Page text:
"When a litigant relies upon the laws of another State as the basis for his claim, he must plead and prove such laws, for the broad rule prevails that, in the absence of a showing to the contrary, such laws will be presumed to be the same as the laws of the forum. [Citations.] This point of application of Wisconsin law to the case, therefore, not having been raised in the trial court, will not now be considered upon review. [Citations.]" (10 Ill.2d 167, 169, 139 N.E.2d 222, 224.)
The issue was not raised below and we will not consider it here.
Stella Eisele next argues the court erred in dismissing the wilful and wanton count because the family immunity doctrine does not bar an action brought by a parent against her child where the wrongful conduct is alleged to be wilful and wanton. The defendant does not respond to this argument in his brief.
2 Although neither the motion for summary judgment nor the memorandum filed in support thereof made reference to the wilful and wanton count of the complaint, both were directed at Stella Eisele generally. The order appealed from also refers to Stella Eisele generally. It therefore appears that the order granting Charles Tenuta's motion encompassed both counts in which Stella Eisele is the named plaintiff. The family immunity doctrine does not bar actions based on wilful and wanton conduct. (Nudd v. Matsoukas (1956), 7 Ill.2d 608, 131 N.E.2d 525; Thomas v. Chicago Board of Education (1979), 77 Ill.2d 165, 395 N.E.2d 538 (dicta).) Therefore, the trial court erred in granting the motion as to the wilful and wanton count.
Stella Eisele's final argument is that the court erred in granting summary judgment because there was an issue of fact as to the existence of a "family purpose."
3 The family immunity doctrine bars actions for negligence between parent and child only when the conduct arises out of the family relationship and is directly connected with the family purposes and objectives. (Schenk v. Schenk (1968), 100 Ill. App.2d 199, 241 N.E.2d 12.) Stella Eisele argues a trip made for the purpose of allowing Charles Tenuta to select a college does not accomplish a family purpose. She further contends that she accompanied her son only because his grandfather asked her to do so and that Alfred Tenuta is not regarded as a family member under the family immunity doctrine.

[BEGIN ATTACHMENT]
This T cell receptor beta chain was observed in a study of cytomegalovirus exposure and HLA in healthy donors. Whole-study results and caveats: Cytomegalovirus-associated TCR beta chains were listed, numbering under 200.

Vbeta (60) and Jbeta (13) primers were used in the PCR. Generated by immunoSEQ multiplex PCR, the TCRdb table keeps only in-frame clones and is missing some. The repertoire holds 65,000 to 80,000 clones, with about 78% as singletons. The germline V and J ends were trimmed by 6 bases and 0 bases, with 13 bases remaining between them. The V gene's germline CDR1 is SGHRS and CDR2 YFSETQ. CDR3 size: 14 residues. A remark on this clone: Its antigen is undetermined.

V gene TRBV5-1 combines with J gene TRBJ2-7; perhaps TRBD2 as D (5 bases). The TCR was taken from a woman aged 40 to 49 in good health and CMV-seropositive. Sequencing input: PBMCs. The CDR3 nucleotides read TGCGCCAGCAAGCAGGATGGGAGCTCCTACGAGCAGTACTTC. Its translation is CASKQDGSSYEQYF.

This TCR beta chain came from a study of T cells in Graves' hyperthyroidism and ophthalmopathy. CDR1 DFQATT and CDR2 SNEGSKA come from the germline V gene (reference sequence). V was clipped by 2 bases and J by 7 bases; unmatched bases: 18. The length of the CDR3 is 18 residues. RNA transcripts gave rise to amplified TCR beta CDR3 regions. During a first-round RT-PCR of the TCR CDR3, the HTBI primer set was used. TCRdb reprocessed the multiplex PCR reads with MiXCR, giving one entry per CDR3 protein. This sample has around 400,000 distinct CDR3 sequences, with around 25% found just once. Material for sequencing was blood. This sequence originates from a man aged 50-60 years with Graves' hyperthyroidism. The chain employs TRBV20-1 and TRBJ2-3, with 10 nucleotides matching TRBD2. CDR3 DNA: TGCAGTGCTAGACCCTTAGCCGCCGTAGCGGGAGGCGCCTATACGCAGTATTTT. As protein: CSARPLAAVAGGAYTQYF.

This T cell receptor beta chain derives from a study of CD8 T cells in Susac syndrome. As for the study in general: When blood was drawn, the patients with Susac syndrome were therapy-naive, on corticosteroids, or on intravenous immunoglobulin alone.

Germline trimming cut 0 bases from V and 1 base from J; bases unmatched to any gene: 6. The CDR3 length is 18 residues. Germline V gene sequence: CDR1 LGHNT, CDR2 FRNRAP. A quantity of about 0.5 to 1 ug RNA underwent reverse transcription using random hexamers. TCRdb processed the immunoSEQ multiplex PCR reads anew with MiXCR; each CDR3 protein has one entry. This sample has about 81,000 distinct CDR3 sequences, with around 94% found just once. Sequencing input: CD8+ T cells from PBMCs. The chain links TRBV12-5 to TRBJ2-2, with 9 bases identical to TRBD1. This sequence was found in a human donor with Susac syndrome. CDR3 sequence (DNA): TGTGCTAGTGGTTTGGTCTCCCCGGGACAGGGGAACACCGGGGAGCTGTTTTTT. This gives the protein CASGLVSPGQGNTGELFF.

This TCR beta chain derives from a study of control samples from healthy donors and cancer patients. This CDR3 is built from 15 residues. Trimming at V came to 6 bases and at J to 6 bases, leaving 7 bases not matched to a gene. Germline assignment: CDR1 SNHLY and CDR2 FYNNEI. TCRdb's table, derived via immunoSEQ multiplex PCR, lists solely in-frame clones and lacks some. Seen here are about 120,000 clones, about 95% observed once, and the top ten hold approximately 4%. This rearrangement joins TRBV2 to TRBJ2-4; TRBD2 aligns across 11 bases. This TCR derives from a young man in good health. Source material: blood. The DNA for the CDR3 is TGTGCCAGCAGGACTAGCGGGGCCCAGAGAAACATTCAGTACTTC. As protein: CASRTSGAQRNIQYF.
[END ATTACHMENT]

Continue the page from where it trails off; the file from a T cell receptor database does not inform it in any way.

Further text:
Stella Eisele relies on Schenk v. Schenk (1968), 100 Ill. App.2d 199, 241 N.E.2d 12, where the court found the family immunity doctrine inapplicable. In that case the father sued his daughter on a negligence theory where the daughter was driving an automobile and struck her father while he was walking on a city street. The court reasoned that a suit charging a breach of duty owed the general public is not as disruptive to the family unit as one charging breach of a duty owed primarily to family members and thus bringing into contention the inner workings of the family.
4 We are not persuaded by this argument. Here, Stella Eisele was accompanying her unemancipated 16-year-old son, who was living in her household, on a trip to Wisconsin to allow him to decide whether he wanted to become a student at the University of Wisconsin. Even though the mother would allegedly play no part in the decision-making process, we believe a family outing of this nature arises out of the family relationship and is directly connected with family purposes and objectives. The trial court was correct in determining, as a matter of law, that the trip involved a family purpose.
For the foregoing reasons the judgment of the circuit court granting summary judgment on the negligence count is affirmed and the judgment on the wilful and wanton count is reversed. The cause is remanded for further proceedings consistent with this opinion.
Affirmed in part, reversed in part, and remanded.
LINN, P.J., and ROMITI, J., concur.